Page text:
The towering three-run shot upped his RBI total to 55, also best in baseball, and capped a tiebreaking six-run outburst in the eighth.
"Kind of weird. Going from the other side of the plate is totally different than coming around like I used to,'' Cruz said. "It was overall a good day."
Cruz was in the lineup after being hit in the left hand by Houston's Scott Feldman and left Sunday's game in the third inning. X-rays were negative.
Cruz said he came in to get treatment on Monday, an off day for the club, and was able to grip a bat.
The 33-year-old outfielder and designated hitter was the American League player of the week and is leading David Ortiz in the All-Star balloting at DH.
Cruz is back in Globe Life Park in Arlington for the first time since a must-win Game 163 last season, when the Rangers lost to the Tampa Bay Rays and missed the postseason for the first time since 2009.
"It's weird," Cruz said about returning in a different uniform. "I've been here for so long and now to be on the other side is different."
Cruz said he's talked to several Rangers players and had dinner with a few of them on Monday night. He hopes to get a good reception from fans.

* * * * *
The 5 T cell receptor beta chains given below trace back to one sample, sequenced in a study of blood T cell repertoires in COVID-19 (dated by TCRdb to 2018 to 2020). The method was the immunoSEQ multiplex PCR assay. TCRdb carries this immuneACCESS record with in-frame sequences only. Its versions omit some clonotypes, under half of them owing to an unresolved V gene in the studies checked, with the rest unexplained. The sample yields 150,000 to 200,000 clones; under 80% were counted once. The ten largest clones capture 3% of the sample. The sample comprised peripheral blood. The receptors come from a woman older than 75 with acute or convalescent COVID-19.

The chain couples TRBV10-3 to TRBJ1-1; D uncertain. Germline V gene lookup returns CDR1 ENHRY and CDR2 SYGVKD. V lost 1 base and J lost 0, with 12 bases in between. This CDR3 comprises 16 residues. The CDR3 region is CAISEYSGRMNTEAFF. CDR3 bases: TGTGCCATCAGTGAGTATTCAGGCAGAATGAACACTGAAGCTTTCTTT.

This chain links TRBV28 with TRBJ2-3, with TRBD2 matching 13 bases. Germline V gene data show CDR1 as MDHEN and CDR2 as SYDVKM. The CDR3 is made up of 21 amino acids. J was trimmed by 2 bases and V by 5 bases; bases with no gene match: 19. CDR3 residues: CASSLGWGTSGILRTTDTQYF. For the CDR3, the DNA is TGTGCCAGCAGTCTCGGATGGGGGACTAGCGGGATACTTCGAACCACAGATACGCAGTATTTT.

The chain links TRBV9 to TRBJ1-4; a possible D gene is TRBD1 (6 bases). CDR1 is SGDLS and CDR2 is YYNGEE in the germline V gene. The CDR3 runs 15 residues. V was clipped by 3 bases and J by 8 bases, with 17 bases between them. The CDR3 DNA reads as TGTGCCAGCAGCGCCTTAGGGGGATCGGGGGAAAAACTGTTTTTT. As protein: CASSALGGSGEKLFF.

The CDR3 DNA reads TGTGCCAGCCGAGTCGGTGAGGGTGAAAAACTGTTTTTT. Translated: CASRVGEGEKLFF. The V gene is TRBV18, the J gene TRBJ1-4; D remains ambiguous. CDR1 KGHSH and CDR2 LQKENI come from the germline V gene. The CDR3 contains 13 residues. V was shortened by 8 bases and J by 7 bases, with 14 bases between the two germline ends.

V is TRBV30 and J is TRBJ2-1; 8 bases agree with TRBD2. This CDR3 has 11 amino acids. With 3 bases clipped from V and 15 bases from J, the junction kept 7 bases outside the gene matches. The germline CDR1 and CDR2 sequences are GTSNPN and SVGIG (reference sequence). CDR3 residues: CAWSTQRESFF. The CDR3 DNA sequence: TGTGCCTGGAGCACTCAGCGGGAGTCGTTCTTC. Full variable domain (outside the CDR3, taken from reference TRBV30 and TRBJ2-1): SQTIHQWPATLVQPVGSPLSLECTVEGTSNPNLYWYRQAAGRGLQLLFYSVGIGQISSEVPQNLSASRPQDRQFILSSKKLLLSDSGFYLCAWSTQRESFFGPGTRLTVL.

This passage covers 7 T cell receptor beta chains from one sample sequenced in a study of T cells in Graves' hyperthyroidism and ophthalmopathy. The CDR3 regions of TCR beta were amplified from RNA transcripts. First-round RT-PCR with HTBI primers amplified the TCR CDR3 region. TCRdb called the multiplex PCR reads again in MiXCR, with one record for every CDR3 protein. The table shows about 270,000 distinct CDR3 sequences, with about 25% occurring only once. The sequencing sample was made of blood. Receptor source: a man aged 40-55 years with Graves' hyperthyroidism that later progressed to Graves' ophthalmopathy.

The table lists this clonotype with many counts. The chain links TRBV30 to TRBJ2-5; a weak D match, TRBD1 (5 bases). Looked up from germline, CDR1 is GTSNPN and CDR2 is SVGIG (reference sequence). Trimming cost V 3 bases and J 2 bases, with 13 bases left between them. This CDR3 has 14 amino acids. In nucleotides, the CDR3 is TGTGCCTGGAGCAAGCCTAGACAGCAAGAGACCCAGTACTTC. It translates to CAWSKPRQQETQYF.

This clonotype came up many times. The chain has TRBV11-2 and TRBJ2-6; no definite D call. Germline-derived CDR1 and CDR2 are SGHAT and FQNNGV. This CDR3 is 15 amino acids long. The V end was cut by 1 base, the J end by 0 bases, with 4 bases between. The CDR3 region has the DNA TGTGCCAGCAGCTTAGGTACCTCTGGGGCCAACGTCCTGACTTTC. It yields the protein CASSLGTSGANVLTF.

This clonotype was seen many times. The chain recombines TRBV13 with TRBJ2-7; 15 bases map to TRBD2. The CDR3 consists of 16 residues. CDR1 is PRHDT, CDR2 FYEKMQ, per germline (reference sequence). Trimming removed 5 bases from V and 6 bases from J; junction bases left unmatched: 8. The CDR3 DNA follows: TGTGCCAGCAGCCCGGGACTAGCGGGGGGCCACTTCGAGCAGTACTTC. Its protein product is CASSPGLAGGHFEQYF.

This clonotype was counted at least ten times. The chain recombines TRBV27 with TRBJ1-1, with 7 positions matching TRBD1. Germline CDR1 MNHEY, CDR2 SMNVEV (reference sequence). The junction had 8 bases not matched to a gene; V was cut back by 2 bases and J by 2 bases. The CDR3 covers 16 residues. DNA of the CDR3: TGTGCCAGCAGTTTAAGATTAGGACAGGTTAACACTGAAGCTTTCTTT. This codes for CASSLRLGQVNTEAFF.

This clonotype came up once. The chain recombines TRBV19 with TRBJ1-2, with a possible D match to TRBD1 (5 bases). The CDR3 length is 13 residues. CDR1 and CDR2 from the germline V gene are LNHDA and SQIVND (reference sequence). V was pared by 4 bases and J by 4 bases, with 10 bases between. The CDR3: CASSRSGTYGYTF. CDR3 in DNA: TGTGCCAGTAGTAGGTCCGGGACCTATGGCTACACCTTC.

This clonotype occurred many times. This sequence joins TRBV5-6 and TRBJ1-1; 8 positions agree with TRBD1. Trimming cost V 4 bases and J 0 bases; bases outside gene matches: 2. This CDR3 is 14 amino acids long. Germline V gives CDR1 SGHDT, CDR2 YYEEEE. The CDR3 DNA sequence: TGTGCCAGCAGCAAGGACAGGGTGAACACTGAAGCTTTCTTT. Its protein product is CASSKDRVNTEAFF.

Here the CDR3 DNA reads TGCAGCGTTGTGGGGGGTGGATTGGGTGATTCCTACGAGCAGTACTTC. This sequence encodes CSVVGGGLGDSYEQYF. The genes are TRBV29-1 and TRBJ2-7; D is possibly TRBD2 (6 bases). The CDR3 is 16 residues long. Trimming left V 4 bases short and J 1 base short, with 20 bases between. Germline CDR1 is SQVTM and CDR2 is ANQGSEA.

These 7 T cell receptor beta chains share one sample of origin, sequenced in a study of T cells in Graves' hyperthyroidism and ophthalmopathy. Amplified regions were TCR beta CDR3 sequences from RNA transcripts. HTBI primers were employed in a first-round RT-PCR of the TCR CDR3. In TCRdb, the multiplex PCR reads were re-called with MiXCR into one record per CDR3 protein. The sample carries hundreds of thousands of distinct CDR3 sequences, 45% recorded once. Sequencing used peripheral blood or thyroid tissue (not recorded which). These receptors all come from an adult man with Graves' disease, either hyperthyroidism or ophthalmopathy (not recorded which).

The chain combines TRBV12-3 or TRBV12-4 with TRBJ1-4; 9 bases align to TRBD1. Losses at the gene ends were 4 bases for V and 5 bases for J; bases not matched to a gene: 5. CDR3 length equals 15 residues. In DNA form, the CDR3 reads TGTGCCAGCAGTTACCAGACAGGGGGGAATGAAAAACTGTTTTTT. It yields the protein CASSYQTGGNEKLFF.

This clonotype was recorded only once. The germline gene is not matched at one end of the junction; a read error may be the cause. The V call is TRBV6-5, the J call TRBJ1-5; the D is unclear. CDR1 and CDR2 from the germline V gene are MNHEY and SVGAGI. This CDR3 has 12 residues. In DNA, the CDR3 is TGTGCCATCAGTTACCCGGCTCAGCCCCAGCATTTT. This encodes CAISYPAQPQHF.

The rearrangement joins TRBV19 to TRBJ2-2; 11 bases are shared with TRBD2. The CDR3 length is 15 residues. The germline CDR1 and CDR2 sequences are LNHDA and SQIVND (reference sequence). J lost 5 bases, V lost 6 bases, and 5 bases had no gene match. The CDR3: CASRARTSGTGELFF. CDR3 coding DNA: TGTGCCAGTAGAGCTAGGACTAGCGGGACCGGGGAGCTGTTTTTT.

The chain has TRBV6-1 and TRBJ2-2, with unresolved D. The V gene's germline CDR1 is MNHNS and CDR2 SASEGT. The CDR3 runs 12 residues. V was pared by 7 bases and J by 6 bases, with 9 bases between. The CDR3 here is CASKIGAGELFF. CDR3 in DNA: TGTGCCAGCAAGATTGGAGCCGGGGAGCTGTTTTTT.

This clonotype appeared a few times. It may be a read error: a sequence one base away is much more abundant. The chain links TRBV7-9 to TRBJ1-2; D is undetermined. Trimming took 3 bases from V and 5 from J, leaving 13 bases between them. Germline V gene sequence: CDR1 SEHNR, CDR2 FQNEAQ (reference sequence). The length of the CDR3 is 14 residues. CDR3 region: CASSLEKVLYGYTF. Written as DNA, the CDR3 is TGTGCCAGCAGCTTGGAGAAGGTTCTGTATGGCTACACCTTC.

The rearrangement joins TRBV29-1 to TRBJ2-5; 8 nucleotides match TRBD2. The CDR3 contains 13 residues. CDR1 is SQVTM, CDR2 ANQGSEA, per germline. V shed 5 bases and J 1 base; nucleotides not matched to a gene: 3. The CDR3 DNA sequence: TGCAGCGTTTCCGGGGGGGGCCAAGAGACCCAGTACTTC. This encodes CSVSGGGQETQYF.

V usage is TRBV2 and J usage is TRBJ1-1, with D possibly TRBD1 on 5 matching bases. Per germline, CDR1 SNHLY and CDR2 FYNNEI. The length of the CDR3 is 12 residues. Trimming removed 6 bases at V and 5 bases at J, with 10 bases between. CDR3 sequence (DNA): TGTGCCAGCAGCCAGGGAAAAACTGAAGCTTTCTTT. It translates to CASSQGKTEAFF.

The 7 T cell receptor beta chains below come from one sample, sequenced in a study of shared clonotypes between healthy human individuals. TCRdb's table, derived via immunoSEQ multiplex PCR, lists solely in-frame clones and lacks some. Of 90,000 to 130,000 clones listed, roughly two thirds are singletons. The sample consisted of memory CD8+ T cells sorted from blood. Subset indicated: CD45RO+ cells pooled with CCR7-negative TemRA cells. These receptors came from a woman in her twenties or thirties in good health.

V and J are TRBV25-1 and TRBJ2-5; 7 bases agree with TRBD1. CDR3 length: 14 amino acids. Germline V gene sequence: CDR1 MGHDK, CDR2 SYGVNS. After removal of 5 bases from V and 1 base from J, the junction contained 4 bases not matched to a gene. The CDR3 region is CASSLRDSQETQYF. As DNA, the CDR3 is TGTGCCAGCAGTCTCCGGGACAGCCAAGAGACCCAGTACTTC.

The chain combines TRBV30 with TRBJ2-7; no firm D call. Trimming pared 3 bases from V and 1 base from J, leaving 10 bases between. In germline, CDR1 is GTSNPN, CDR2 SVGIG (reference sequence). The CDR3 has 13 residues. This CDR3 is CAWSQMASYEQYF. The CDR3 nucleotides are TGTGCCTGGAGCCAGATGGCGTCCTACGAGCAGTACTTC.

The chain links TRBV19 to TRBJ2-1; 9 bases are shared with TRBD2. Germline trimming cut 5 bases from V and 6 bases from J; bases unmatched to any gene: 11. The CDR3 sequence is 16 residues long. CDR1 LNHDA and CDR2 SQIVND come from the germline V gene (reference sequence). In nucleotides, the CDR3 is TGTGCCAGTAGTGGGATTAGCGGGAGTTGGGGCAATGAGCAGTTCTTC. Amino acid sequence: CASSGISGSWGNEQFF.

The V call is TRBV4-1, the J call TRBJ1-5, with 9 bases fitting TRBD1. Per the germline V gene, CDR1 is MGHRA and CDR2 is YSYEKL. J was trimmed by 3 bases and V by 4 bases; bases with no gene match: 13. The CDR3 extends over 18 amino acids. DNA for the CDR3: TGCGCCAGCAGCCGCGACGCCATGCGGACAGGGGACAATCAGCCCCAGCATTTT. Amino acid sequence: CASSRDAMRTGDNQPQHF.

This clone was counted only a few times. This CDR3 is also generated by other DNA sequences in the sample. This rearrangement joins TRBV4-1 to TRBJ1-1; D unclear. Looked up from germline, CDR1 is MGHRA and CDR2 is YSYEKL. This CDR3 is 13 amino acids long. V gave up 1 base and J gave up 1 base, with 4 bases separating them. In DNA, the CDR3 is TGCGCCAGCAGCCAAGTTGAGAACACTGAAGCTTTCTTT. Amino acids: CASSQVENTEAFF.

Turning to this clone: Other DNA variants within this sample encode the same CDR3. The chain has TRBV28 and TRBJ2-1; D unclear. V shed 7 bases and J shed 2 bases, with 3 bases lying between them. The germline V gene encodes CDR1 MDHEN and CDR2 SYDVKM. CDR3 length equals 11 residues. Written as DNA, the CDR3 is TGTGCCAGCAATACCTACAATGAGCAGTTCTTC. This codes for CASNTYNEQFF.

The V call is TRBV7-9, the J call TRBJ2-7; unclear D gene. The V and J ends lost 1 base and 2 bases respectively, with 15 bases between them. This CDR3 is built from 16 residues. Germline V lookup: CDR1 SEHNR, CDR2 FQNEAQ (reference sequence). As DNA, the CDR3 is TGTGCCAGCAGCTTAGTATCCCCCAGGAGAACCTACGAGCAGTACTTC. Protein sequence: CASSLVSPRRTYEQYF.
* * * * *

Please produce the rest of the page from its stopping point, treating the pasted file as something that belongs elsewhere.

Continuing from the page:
"You always try to expect the best, so hopefully I hear some cheers," Cruz said.
Cruz missed 50 games last season after serving his suspension for using performance-enhancing drugs and still managed to hit 27 homers and drive in 76 runs in 109 games before the suspension.
Cruz was a key cog in the Rangers' World Series teams in 2010 and 2011 and was the ALCS MVP in 2011 with a record six home runs and 13 RBIs in Texas' six-game win over Detroit.
Cruz was a career .268 hitter in parts of eight seasons in Texas with 157 home runs and 489 RBIs.
The Rangers made a $14.3 million qualifying offer to Cruz over the offseason, but Cruz rejected it in hopes of securing a multiyear deal. That never materialized, something he admitted he was "surprised" about. But that situation allowed the Orioles to scoop him up for $8 million plus incentives, with the promise that he could play some outfield in addition to appearing in the DH spot.
Cruz looks fondly on his time in Texas and said he has no hard feelings.
"I cannot be more thankful for the Rangers," Cruz said. "They gave me a chance to be a major league player. The coaches, they teach me how to play baseball and how to be a professional."
The Associated Press contributed to this report.